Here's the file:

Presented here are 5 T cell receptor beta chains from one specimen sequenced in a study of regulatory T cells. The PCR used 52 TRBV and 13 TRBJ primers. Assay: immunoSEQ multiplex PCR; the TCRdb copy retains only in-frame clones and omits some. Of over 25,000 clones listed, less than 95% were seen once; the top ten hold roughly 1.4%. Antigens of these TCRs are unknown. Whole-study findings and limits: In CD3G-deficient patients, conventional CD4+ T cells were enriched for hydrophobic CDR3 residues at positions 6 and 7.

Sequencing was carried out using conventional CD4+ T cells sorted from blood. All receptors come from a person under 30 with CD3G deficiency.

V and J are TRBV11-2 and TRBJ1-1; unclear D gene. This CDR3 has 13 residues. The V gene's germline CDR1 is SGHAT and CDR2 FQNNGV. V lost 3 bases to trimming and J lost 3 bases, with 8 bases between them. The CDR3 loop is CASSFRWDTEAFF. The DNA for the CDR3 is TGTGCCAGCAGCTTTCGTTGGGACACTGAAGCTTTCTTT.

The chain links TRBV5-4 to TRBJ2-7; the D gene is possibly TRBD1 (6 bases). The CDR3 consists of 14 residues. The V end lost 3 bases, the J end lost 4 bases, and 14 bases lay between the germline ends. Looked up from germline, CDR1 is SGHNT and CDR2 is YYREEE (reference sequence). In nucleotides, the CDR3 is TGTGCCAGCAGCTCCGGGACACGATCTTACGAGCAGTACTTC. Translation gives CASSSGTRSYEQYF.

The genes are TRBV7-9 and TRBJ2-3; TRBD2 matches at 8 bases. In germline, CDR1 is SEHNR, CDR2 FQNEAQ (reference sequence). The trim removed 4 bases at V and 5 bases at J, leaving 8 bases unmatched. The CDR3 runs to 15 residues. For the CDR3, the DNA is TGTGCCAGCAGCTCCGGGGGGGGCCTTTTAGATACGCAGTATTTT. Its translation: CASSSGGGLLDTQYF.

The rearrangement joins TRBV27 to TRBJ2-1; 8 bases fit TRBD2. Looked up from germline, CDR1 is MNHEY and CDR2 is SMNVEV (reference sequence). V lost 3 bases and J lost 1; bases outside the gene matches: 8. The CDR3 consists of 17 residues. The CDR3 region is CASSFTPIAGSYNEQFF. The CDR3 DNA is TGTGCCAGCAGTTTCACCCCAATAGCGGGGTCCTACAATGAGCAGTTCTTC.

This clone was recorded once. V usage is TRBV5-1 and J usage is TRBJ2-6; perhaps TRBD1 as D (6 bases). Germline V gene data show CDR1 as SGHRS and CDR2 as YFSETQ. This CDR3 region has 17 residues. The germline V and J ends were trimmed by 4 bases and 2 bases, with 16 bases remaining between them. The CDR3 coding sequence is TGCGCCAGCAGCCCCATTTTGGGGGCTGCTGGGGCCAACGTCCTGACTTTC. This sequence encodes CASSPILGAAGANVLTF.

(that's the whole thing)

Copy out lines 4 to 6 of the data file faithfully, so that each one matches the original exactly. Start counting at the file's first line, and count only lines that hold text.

The chain links TRBV5-4 to TRBJ2-7; the D gene is possibly TRBD1 (6 bases). The CDR3 consists of 14 residues. The V end lost 3 bases, the J end lost 4 bases, and 14 bases lay between the germline ends. Looked up from germline, CDR1 is SGHNT and CDR2 is YYREEE (reference sequence). In nucleotides, the CDR3 is TGTGCCAGCAGCTCCGGGACACGATCTTACGAGCAGTACTTC. Translation gives CASSSGTRSYEQYF.

The genes are TRBV7-9 and TRBJ2-3; TRBD2 matches at 8 bases. In germline, CDR1 is SEHNR, CDR2 FQNEAQ (reference sequence). The trim removed 4 bases at V and 5 bases at J, leaving 8 bases unmatched. The CDR3 runs to 15 residues. For the CDR3, the DNA is TGTGCCAGCAGCTCCGGGGGGGGCCTTTTAGATACGCAGTATTTT. Its translation: CASSSGGGLLDTQYF.

The rearrangement joins TRBV27 to TRBJ2-1; 8 bases fit TRBD2. Looked up from germline, CDR1 is MNHEY and CDR2 is SMNVEV (reference sequence). V lost 3 bases and J lost 1; bases outside the gene matches: 8. The CDR3 consists of 17 residues. The CDR3 region is CASSFTPIAGSYNEQFF. The CDR3 DNA is TGTGCCAGCAGTTTCACCCCAATAGCGGGGTCCTACAATGAGCAGTTCTTC.